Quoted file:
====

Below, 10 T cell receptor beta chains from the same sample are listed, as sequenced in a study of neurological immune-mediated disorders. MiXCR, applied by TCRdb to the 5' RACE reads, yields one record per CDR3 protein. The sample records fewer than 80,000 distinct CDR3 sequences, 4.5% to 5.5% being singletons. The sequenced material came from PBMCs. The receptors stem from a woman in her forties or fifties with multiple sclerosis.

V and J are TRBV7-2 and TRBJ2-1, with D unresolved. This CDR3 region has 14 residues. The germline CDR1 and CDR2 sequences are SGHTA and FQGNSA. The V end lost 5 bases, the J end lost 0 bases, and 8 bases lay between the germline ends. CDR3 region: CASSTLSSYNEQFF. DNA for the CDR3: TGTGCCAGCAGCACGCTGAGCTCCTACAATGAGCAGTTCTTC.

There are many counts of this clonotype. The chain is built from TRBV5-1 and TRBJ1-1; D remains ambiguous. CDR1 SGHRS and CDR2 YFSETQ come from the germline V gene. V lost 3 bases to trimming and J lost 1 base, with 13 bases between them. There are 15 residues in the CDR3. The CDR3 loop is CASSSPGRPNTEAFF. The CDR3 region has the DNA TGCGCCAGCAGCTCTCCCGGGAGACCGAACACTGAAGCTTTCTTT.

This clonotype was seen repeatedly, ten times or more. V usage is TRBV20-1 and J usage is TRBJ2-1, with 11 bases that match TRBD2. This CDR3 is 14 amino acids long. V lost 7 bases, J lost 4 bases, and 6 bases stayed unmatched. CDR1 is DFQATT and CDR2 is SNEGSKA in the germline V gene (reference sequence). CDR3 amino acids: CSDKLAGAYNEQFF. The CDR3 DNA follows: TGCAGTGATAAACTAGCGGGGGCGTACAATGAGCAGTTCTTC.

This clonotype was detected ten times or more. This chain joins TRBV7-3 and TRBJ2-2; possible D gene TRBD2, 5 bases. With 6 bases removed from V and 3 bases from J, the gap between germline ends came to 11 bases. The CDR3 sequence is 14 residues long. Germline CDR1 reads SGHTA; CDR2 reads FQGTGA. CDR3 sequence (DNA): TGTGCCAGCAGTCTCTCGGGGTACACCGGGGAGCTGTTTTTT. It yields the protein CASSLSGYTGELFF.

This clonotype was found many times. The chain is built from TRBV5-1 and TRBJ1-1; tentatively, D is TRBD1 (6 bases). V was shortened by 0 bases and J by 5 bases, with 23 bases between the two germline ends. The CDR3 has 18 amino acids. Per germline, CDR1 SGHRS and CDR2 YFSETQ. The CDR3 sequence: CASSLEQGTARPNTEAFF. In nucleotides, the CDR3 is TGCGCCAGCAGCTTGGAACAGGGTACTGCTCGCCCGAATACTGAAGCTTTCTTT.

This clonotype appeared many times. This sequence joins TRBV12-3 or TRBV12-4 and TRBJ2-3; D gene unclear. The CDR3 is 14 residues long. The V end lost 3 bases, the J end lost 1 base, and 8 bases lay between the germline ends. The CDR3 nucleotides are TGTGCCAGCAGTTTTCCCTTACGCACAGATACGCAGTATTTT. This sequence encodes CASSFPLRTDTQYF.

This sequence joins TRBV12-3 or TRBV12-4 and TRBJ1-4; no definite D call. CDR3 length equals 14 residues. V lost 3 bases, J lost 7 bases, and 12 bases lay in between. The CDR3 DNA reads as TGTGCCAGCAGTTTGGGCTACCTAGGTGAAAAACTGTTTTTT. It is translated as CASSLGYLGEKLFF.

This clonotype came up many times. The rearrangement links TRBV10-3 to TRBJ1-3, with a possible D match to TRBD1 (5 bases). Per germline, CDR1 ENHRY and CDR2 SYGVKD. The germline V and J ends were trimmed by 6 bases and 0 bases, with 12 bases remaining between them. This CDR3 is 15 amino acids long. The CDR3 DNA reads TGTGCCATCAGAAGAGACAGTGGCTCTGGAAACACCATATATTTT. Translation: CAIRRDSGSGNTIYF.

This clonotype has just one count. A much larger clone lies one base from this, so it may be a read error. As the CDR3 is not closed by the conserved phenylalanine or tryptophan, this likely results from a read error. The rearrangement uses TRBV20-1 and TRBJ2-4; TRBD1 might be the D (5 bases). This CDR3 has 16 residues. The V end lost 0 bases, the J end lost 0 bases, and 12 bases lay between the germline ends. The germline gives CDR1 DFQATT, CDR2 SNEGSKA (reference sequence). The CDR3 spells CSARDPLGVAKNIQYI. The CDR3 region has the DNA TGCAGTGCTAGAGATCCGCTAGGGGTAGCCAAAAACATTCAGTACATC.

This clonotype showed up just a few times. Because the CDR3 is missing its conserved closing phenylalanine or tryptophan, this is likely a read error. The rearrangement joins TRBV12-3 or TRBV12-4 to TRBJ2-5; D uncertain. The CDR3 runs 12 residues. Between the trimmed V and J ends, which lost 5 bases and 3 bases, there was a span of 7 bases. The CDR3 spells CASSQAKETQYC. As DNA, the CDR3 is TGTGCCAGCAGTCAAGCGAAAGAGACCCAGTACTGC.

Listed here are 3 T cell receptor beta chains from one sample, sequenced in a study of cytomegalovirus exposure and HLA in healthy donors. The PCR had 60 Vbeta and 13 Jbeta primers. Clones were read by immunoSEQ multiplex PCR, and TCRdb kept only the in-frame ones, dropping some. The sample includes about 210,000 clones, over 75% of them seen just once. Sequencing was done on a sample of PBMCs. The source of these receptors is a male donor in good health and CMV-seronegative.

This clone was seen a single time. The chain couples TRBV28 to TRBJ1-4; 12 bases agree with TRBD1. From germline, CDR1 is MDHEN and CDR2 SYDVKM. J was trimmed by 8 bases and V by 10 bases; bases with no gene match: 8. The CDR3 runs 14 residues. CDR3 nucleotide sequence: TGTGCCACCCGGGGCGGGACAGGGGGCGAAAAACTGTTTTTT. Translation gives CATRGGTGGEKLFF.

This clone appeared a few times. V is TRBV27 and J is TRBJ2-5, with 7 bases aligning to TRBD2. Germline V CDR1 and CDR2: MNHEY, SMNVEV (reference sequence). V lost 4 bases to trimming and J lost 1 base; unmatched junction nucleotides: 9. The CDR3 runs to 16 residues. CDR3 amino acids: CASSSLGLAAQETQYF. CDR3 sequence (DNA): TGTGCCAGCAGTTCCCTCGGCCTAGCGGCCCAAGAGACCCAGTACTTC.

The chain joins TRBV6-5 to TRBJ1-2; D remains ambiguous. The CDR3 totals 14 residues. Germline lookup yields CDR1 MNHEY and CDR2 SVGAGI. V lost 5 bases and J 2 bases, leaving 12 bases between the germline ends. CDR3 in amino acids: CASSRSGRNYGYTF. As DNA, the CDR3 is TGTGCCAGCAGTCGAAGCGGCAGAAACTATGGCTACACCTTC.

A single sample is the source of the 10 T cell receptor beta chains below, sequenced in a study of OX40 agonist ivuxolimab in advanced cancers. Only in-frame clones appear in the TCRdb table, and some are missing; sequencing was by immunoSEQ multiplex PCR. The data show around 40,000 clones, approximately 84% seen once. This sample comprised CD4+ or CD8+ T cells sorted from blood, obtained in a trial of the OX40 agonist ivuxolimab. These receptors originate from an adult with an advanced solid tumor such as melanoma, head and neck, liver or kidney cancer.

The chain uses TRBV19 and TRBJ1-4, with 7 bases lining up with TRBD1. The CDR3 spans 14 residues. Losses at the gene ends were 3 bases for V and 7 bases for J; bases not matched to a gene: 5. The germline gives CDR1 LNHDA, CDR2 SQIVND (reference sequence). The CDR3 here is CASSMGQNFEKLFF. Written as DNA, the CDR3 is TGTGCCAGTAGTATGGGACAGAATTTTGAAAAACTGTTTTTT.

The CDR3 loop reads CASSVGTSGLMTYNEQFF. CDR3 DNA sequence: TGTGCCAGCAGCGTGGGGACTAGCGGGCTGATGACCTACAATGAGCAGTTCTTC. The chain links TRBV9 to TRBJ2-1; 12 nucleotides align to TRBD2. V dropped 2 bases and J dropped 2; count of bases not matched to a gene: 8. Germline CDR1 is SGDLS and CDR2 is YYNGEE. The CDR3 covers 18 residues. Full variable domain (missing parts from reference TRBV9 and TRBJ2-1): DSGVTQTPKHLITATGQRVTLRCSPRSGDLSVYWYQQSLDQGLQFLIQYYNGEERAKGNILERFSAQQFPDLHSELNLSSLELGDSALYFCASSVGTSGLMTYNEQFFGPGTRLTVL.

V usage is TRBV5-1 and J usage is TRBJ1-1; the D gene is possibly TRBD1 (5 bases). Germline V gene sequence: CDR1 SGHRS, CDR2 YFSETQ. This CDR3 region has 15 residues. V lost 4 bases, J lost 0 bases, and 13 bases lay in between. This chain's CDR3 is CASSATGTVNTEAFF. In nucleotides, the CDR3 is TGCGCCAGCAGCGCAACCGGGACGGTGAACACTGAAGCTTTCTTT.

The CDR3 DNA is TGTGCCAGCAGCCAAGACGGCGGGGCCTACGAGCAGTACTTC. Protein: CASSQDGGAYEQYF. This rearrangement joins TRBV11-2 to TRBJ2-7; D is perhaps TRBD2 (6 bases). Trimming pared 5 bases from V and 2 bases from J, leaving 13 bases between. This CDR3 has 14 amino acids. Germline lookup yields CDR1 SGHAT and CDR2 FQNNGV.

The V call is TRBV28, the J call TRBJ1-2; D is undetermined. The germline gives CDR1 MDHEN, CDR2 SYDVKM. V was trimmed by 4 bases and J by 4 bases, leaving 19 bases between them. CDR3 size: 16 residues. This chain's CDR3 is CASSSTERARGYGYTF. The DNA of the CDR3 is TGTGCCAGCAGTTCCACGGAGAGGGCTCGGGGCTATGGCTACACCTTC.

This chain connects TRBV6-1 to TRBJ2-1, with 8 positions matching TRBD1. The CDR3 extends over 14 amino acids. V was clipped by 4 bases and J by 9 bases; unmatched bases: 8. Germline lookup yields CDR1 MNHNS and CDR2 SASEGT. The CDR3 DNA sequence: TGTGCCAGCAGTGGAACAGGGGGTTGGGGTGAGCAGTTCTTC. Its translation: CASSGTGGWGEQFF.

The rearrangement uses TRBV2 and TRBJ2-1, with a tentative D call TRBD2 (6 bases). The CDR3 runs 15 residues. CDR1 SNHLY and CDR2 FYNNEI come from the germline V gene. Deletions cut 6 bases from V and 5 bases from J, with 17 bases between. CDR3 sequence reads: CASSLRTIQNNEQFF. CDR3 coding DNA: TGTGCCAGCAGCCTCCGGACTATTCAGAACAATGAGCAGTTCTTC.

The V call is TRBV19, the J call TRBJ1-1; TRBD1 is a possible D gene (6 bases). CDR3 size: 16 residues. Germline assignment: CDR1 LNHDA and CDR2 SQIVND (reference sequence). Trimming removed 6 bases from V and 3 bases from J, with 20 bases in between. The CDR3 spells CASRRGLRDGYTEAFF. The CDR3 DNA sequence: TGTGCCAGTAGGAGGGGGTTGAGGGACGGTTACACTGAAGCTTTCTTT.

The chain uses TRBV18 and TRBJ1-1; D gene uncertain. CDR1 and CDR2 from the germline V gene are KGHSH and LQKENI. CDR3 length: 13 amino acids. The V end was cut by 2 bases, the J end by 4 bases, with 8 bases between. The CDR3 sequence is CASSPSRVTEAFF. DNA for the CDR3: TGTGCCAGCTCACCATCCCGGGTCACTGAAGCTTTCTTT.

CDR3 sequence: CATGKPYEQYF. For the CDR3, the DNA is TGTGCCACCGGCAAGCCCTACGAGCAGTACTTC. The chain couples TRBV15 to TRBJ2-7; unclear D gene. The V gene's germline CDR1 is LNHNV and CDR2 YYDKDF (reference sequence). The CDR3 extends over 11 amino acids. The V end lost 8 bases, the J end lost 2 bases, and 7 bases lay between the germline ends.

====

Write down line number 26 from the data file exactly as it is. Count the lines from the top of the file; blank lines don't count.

CDR3 sequence: CATGKPYEQYF. For the CDR3, the DNA is TGTGCCACCGGCAAGCCCTACGAGCAGTACTTC. The chain couples TRBV15 to TRBJ2-7; unclear D gene. The V gene's germline CDR1 is LNHNV and CDR2 YYDKDF (reference sequence). The CDR3 extends over 11 amino acids. The V end lost 8 bases, the J end lost 2 bases, and 7 bases lay between the germline ends.